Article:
I always wondered who makes these masks? What is their history? Why do they look scary? When I went to Venice with my family a few years back, we went inside a store that had all kinds of Venice masks. As I saw them up close, I realized that they were not as scary as I thought they were. They had a lot of interesting designs and a lot of work put into them. The owner of the store let me try one on and you totally see yourself as a different person. I always wanted to go to a masquerade and wear one, maybe one day I can go back to Venice and go to their festival! I thought I would share with everyone an article that I found that gives a brief history of these interesting masks:
The Venice Carnival is the most largest Venetian festival, a sparkling cocktail of tradition, entertainment, history and transgression in this unique city and a festival that attracts thousands of people from all around the world every year. The Carnival has very old origins, in fact it celebrates the passage from winter into spring, a time when seemingly anything is possible, including the illusion where the most humble of classes become the most powerful by wearing masks on their faces. The official start of the Venice Carnival dates back to 1296, when the Senate of the Republic made the Carnival official with an edict declaring the day before Lent a public holiday. After an interruption lasting almost two centuries, the tradition of Carnival was rediscovered by the Municipality in 1980 and since then it has taken place every year with huge success.
Parts of the carnival traditions reach back to pre-Christian times. The ancient Roman festival of the Saturnalia is a probable origin of the Italian Carnival. The Saturnalia may be based on the Greek Dionysia and Oriental festivals. While medieval pageants and festivals such as Corpus Christi were church sanctioned celebrations, carnival was a representation of medieval folk culture. Many local carnival customs are also based on local pre-Christian rituals, for example the elaborate rites involving masked figures in the Swabian-Alemannic carnival. In Christianity, the most famous traditions, including parades and masquerading, are first attested from medieval Italy. The carnival of Venice was for a long time the most famous carnival. From Italy, carnival traditions spread to Spain, Portugal, and France. From France, they spread to the Rhineland of Germany, and to New Orleans. From Spain and Portugal, they spread to Latin America. Many other areas have developed their own traditions.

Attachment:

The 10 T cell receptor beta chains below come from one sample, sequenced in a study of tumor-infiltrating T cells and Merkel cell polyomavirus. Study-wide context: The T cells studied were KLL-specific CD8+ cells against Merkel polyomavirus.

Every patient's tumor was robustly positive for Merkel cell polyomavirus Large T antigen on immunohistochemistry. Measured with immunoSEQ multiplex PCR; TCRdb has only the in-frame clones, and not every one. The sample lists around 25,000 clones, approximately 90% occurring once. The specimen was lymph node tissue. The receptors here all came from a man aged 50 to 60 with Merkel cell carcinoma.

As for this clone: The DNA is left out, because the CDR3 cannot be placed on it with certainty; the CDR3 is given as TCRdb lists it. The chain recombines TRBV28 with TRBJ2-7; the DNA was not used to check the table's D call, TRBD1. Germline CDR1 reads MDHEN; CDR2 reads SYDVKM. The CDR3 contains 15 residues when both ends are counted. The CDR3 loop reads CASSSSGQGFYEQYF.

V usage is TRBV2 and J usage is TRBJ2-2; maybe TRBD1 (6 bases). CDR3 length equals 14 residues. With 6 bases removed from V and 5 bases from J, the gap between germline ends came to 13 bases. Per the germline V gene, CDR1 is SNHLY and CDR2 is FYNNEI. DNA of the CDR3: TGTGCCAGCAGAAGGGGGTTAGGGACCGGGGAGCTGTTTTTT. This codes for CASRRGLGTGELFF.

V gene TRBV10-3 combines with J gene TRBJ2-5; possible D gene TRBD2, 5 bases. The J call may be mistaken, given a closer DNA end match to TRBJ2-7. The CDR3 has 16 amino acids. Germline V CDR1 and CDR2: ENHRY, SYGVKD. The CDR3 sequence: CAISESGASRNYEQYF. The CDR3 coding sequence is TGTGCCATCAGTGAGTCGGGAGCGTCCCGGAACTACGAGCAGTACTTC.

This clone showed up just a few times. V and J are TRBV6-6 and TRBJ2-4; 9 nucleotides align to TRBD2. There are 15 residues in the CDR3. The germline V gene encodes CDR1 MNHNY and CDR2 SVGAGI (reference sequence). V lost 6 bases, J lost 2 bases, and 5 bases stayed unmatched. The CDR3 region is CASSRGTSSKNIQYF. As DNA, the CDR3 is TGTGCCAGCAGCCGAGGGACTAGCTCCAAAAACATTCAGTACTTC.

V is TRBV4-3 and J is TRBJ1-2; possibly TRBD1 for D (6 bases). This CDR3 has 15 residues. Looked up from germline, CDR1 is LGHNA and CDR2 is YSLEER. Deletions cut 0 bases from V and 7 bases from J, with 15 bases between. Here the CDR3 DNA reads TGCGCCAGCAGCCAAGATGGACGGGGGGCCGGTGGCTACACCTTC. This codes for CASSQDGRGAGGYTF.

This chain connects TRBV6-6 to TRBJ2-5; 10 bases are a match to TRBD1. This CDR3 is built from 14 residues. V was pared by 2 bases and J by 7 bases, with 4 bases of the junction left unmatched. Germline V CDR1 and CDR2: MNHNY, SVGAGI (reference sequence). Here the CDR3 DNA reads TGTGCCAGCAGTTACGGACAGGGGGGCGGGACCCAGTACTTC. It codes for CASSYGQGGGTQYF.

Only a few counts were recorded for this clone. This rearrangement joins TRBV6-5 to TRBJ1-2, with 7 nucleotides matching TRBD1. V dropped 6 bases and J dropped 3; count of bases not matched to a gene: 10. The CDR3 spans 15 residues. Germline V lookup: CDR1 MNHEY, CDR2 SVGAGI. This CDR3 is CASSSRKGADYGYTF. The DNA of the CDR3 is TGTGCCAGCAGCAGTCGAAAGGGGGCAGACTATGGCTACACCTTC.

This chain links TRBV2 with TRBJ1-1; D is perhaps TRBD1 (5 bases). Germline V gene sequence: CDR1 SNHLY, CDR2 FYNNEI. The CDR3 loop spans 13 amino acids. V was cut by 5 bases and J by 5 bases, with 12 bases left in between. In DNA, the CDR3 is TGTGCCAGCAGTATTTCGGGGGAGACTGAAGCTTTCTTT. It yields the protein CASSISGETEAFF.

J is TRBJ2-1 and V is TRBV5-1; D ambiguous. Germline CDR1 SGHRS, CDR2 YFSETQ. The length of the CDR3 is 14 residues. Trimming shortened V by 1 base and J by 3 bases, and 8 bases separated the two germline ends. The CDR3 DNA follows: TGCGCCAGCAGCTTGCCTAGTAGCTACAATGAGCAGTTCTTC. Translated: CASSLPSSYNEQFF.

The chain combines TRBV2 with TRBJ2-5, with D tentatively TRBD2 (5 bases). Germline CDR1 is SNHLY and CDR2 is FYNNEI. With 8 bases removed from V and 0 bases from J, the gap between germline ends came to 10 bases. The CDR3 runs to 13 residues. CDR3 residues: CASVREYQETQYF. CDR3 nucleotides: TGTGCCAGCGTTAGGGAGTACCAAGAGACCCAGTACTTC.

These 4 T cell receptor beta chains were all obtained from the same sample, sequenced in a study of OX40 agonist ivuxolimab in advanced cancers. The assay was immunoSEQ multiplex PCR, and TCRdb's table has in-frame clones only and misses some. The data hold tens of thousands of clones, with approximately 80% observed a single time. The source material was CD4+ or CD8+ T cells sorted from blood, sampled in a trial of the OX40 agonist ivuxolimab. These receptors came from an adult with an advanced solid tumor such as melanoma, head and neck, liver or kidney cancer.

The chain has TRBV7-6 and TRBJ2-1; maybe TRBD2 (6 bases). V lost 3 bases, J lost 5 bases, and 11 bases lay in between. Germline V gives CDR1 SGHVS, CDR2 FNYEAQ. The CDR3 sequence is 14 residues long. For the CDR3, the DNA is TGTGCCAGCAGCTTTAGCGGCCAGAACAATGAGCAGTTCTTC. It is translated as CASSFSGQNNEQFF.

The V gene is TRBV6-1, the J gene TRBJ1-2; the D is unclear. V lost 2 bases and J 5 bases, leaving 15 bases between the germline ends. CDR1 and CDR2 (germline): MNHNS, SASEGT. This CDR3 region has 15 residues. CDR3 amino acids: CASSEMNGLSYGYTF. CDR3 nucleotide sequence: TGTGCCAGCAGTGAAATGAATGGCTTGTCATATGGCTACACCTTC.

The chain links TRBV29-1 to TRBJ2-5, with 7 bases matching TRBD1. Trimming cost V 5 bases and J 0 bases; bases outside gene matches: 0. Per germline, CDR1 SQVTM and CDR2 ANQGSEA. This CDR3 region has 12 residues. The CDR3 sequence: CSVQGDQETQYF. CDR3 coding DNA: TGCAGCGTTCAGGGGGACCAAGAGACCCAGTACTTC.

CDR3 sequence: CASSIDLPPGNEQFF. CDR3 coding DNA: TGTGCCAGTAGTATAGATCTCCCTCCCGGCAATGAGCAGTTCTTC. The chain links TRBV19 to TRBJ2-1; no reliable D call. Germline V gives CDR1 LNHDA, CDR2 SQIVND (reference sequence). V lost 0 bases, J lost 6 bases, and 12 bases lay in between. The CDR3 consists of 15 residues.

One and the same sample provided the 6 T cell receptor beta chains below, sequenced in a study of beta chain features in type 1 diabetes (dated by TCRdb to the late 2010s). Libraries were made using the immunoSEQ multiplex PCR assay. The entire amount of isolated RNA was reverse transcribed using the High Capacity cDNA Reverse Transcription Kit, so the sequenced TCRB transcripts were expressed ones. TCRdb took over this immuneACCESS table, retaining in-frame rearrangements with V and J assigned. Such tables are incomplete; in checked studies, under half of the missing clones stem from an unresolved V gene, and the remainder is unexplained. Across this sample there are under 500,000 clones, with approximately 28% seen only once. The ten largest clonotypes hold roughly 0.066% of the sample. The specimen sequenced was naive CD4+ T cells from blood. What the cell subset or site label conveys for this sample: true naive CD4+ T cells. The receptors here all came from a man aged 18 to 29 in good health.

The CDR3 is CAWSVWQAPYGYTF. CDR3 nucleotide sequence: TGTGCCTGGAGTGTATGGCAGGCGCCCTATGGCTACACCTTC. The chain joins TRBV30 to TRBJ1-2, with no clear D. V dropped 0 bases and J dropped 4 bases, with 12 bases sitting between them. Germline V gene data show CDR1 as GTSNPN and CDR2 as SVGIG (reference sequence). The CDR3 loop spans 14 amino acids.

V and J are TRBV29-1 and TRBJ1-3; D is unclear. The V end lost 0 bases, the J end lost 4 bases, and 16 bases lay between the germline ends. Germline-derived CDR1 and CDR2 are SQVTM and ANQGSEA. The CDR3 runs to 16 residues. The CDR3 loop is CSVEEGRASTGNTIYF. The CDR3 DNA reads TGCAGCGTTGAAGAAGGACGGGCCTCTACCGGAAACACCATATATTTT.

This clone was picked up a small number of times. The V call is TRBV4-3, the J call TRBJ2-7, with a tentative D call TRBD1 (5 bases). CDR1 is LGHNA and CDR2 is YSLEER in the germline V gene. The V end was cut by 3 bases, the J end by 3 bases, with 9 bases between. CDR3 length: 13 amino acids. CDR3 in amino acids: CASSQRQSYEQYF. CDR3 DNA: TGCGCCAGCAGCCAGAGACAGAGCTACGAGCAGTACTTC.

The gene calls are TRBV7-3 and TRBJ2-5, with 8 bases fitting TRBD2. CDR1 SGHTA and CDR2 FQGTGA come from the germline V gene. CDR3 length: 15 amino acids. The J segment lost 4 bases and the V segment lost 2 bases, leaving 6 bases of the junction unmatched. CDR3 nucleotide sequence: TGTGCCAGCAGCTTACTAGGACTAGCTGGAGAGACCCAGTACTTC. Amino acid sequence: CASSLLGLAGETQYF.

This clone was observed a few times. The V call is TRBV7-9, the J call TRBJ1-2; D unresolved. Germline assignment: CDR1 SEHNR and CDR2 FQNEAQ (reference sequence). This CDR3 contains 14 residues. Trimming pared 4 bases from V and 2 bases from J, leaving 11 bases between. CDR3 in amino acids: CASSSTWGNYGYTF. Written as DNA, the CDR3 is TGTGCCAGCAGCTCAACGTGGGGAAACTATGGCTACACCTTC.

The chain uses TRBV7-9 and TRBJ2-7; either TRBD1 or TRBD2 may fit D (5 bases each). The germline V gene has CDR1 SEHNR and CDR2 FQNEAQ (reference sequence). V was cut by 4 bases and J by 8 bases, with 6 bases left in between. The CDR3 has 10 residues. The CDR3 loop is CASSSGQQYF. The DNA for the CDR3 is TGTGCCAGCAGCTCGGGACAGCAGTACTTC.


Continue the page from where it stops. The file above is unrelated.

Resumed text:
The original Venetian masks were rather simple in design and decoration and they often had a symbolic and practical function. Venetian masks were used to hide and protect their wearer’s identity during promiscuous or decadent activities, but they became also the symbol of transgression and freedom from the severe social rules imposed by the Serenissima Republic. Venetian masks were often used to protect gamblers from giving away indiscrete looks, especially to avoid their creditors, or by “barnaboti” noblemen who went banrupt, begging on street corners.
Masks were allowed from the day after Christmas, which marked the beginning of the Venetian Carnival, to Shrove Tuesday which marked its end, but were forbidden during religious feasts. As well as during the Carnival period, Venetians wore masks during the fortnight of the Ascension, and ended up wearing it, with a few exceptions, half-way through June. During all major events, such as official banquets or other celebrations of the Serenissima Republic, was permitted to wear a mask and a cloak.